In the Beginning

In order to understand the nature and flowing references throughout my blog, I recommend reading my initial post The End of the Beginning first.


Mom-Sized Hole

I read the book Are You My Mother? as a child and it has stuck with me for decades. The main character in the book is a baby bird who is hatched while his mother is away. Fallen from the nest, he sets out to find her and proceeds to ask everyone he meets along his journey - including a dog, a cow, a kitten, an airplane, and an enormous earthmover - 'Are you my mother?' Naturally they all say no, except the earthmover whose mechanical snort frightens the baby bird as he becomes ensnared within its massive shovel jaws. But then the jaws magically open and set the bird back into his nest thereby reuniting him with his mother, much to both their delight. Ah, happy endings.

I have felt like this baby bird for much of my life. I am powerfully and chronically drawn to older, nurturing women - teachers, friend's mothers, sisters-in-law, therapists, coworkers, even women I meet on airplanes - like a lost baby bird. Except my internal question is something more akin to 'Will You Be My Mother?'

I have often referred to this as the mom-sized hole in my heart. There is a longing inside me to have a real mother that I can scarcely put into words. Only someone who has lost their own mother could possibly comprehend the size, shape and texture of this hole. It has rendered forming relationships with women incredibly difficult for me; it is an endless dance of pull-you-close then push-you-away, inordinately painful, and at time leaves me feeling pathetic and empty.

Atop the trauma of abandonment, I have also suffered an incredible amount of shame because of this mom-sized hole. As a teenager, I did not have a role model to teach me about being a woman. This includes things like how to dress, fix my hair, or put on make-up; feminine hygiene and deciphering the changes in my body; nor understanding (or at least attempting to understand) relationships with boys. Being sexually abused at that vulnerable age only added more and severe complications to the latter.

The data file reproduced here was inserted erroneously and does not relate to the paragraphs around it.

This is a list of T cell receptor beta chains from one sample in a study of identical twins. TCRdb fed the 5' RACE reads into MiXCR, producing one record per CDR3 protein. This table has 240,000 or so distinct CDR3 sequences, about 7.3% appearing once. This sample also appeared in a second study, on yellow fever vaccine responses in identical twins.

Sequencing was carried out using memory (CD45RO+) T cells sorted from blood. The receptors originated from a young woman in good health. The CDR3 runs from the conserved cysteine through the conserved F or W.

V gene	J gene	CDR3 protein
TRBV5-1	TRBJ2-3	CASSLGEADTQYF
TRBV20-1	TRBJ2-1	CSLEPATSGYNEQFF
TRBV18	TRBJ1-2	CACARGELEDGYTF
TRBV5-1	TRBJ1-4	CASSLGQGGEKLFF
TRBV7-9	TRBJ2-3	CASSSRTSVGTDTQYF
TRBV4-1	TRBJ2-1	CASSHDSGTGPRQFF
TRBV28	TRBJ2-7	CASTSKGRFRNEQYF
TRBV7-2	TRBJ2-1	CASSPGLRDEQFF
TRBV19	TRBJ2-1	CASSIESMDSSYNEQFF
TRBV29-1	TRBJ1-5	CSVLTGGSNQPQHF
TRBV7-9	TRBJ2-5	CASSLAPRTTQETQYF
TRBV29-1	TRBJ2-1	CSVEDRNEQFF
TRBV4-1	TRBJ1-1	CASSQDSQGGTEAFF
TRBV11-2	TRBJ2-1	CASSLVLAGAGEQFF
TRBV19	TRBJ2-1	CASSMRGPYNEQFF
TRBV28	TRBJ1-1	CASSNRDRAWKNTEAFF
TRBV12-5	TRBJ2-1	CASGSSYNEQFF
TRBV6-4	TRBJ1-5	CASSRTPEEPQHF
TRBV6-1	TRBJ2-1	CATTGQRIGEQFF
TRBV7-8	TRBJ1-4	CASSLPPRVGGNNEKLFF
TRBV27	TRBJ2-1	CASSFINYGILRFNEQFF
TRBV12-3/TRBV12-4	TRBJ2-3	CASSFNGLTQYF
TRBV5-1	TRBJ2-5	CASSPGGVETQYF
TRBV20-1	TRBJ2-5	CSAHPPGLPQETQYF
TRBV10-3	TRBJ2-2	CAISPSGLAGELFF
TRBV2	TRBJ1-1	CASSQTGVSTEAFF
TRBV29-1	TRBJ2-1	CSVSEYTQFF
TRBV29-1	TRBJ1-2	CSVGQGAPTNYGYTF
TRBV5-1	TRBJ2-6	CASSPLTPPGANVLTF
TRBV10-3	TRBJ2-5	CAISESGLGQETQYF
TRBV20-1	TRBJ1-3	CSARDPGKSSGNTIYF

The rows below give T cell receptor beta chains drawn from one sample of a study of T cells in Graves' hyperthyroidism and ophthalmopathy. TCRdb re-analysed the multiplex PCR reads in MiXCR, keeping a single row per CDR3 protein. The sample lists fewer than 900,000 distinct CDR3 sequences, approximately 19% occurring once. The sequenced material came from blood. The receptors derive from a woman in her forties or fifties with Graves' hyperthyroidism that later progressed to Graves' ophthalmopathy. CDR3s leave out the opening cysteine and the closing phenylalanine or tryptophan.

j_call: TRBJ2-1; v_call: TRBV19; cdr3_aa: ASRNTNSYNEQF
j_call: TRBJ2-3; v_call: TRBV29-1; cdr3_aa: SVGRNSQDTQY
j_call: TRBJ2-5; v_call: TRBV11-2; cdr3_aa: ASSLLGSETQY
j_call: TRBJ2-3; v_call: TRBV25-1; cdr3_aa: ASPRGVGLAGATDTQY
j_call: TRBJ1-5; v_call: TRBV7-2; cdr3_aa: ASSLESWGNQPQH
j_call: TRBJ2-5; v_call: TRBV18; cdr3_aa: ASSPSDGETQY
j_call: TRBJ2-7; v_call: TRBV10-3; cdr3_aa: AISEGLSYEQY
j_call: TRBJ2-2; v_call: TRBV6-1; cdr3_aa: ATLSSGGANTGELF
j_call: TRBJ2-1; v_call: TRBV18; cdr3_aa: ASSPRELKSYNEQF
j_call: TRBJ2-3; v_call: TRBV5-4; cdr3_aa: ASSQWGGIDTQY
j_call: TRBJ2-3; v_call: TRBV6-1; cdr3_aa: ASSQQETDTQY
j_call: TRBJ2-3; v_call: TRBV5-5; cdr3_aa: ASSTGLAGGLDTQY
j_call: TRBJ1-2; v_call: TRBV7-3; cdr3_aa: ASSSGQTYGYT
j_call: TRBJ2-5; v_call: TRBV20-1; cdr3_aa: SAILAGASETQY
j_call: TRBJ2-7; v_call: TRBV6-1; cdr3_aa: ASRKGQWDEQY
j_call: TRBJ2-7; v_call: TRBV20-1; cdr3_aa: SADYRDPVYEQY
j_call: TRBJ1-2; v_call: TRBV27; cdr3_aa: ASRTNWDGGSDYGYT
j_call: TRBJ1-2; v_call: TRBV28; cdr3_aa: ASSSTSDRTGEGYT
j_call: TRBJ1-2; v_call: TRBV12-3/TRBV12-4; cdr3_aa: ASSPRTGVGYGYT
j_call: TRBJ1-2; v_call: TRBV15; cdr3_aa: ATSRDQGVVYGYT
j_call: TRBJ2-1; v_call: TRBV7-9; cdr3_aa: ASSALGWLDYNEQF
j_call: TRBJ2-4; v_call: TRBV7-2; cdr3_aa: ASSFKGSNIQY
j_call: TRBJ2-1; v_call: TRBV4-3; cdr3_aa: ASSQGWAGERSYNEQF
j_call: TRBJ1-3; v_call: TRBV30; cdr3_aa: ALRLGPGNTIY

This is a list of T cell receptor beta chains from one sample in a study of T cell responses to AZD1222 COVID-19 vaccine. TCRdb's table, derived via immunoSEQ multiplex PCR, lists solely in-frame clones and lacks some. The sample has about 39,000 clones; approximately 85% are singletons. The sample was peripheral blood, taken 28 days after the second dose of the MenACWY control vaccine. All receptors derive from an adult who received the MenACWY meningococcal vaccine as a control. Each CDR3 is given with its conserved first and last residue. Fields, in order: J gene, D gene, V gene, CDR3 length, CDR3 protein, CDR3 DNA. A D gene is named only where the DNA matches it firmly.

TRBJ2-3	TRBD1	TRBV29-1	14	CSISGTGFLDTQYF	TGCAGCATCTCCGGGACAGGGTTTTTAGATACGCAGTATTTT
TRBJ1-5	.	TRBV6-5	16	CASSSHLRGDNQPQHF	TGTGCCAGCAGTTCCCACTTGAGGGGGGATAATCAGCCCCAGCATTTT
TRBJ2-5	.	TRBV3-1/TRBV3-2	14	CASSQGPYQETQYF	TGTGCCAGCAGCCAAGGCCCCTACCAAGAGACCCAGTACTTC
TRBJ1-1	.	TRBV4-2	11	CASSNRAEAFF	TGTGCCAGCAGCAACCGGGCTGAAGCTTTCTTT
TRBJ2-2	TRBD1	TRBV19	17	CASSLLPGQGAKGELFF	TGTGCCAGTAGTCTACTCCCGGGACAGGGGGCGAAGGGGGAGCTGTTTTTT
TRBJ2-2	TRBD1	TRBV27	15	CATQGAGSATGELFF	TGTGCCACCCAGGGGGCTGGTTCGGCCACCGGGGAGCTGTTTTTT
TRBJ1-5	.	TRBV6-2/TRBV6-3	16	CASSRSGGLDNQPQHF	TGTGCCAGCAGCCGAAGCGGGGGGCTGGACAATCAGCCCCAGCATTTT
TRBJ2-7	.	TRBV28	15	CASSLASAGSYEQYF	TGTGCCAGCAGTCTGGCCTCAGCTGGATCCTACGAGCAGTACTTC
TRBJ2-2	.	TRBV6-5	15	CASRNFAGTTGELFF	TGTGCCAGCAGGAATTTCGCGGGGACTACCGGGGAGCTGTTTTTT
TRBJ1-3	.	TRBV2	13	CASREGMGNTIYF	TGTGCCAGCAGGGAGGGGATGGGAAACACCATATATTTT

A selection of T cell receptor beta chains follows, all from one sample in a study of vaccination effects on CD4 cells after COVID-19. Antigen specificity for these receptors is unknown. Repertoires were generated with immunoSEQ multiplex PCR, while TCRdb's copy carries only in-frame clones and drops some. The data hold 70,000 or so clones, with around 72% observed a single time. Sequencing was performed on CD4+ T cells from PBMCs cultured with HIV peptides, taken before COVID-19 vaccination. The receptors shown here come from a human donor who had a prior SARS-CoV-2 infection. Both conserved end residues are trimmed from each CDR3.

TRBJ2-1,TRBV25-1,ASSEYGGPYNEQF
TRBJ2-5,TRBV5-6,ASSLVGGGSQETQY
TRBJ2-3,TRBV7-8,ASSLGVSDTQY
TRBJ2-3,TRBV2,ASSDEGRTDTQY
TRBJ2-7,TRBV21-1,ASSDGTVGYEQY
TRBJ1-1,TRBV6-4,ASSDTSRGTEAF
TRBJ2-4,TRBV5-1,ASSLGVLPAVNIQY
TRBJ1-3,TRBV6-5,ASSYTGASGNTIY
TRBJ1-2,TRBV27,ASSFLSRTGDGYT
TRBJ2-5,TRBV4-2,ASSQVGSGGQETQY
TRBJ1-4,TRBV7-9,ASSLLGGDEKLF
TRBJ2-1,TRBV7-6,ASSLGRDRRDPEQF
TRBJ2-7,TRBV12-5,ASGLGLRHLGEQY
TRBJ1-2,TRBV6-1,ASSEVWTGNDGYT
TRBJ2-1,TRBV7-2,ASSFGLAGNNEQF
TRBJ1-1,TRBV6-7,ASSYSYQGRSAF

One of the things I have focused on in mind-body skills work is changing my perspective about the mom-sized hole. Em is wonderfully nurturing (and thusly, an easy target for my mom-sized affection) but more importantly, an intuitive and spiritual being who helped me channel this longing. It is through her Buddhist influence that I have been able to find a source of healing, a flowing river of love that helps to fill the vast chasm in my heart.

I grew up in a home which centered on the traditional patriarchal view of God, the proverbial wise old man with flowing white beard. I had a very difficult time connecting with this view of God because, as it turns out, I actually have a pretty wonderful father of my own. Sure, he has his flaws but for the most part my dad has been a source of comfort, advice, and acceptance for most of my life.

It wasn't until I read The Shack that I began to see a possibility for changing my perspective on God and gender. The book's main character, Mack, spends a weekend in an old shack with God in three forms, one of which is a sweet, southern black woman. In Mack's case, this was someone with whom he could connect and it changed his entire belief system and thusly his ability to heal from an atrocity he experienced at a younger age.

As a humorous aside... the first time I read The Shack I got so angry that I literally threw the book across the room. Near the beginning there is a quote that reads "Your greatest hurts in life shall come through relationship, and so shall your greatest healing." That sentence elicited an unbearable amount of pain in me, likely because I could identify with only the pre-comma portion. I now see the truth in the sentence's totality, but it took me years of therapy to get there. Now I look back on that book-hurling scene of myself and simply laugh. What else can I do?

In my work with Em, we replaced my visual representation of God with the Mother Earth. Her dress is the skirted green and blue planet. There are flowers, butterflies, and trees all around her; they are part of her. Her outstretched arms are clouds in the sky, and her hair flows like rainbows. Those arms are stretching out to me, wanting nothing more than to envelope me in the warmth and safety of her love. And not just any love, but hesed, the Hebrew word for God's love. This love is consistent, ever-faithful, relentless, constantly-pursuing, lavish, extravagant, and unrestrained. Precisely the opposite of what I have experience from schizophrenic-abandoning mother. Now this is an image with which I can connect!

And so in my mind's eye and especially when I meditate, this is the vision of love that centers me, protects me, and keeps me safe. My childhood was woefully lacking in the arena of motherly love but as an adult, it is up to me to fill that hole. Thanks to Em, Mother Earth, and hesed, this has become a critical part of my integrated healing journey.

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